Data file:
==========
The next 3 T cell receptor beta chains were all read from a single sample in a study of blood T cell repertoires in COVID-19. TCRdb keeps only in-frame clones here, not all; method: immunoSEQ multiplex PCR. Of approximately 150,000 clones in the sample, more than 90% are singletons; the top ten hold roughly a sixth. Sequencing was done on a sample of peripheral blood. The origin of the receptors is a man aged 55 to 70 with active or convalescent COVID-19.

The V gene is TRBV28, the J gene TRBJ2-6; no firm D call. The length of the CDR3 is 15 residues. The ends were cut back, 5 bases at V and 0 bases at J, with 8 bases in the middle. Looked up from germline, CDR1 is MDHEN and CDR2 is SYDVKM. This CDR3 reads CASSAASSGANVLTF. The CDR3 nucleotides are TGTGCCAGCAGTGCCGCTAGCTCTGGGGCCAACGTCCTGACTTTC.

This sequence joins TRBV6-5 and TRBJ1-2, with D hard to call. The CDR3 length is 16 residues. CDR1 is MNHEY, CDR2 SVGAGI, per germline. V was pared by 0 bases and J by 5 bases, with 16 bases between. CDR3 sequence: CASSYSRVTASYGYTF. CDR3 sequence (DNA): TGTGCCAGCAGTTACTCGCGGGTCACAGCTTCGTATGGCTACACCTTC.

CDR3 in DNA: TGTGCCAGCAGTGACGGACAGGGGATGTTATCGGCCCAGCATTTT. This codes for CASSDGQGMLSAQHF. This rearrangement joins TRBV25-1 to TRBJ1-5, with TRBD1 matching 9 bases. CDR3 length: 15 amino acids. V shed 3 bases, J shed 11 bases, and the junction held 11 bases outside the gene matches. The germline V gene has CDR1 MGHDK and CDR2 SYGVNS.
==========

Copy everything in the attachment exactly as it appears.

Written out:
The next 3 T cell receptor beta chains were all read from a single sample in a study of blood T cell repertoires in COVID-19. TCRdb keeps only in-frame clones here, not all; method: immunoSEQ multiplex PCR. Of approximately 150,000 clones in the sample, more than 90% are singletons; the top ten hold roughly a sixth. Sequencing was done on a sample of peripheral blood. The origin of the receptors is a man aged 55 to 70 with active or convalescent COVID-19.

The V gene is TRBV28, the J gene TRBJ2-6; no firm D call. The length of the CDR3 is 15 residues. The ends were cut back, 5 bases at V and 0 bases at J, with 8 bases in the middle. Looked up from germline, CDR1 is MDHEN and CDR2 is SYDVKM. This CDR3 reads CASSAASSGANVLTF. The CDR3 nucleotides are TGTGCCAGCAGTGCCGCTAGCTCTGGGGCCAACGTCCTGACTTTC.

This sequence joins TRBV6-5 and TRBJ1-2, with D hard to call. The CDR3 length is 16 residues. CDR1 is MNHEY, CDR2 SVGAGI, per germline. V was pared by 0 bases and J by 5 bases, with 16 bases between. CDR3 sequence: CASSYSRVTASYGYTF. CDR3 sequence (DNA): TGTGCCAGCAGTTACTCGCGGGTCACAGCTTCGTATGGCTACACCTTC.

CDR3 in DNA: TGTGCCAGCAGTGACGGACAGGGGATGTTATCGGCCCAGCATTTT. This codes for CASSDGQGMLSAQHF. This rearrangement joins TRBV25-1 to TRBJ1-5, with TRBD1 matching 9 bases. CDR3 length: 15 amino acids. V shed 3 bases, J shed 11 bases, and the junction held 11 bases outside the gene matches. The germline V gene has CDR1 MGHDK and CDR2 SYGVNS.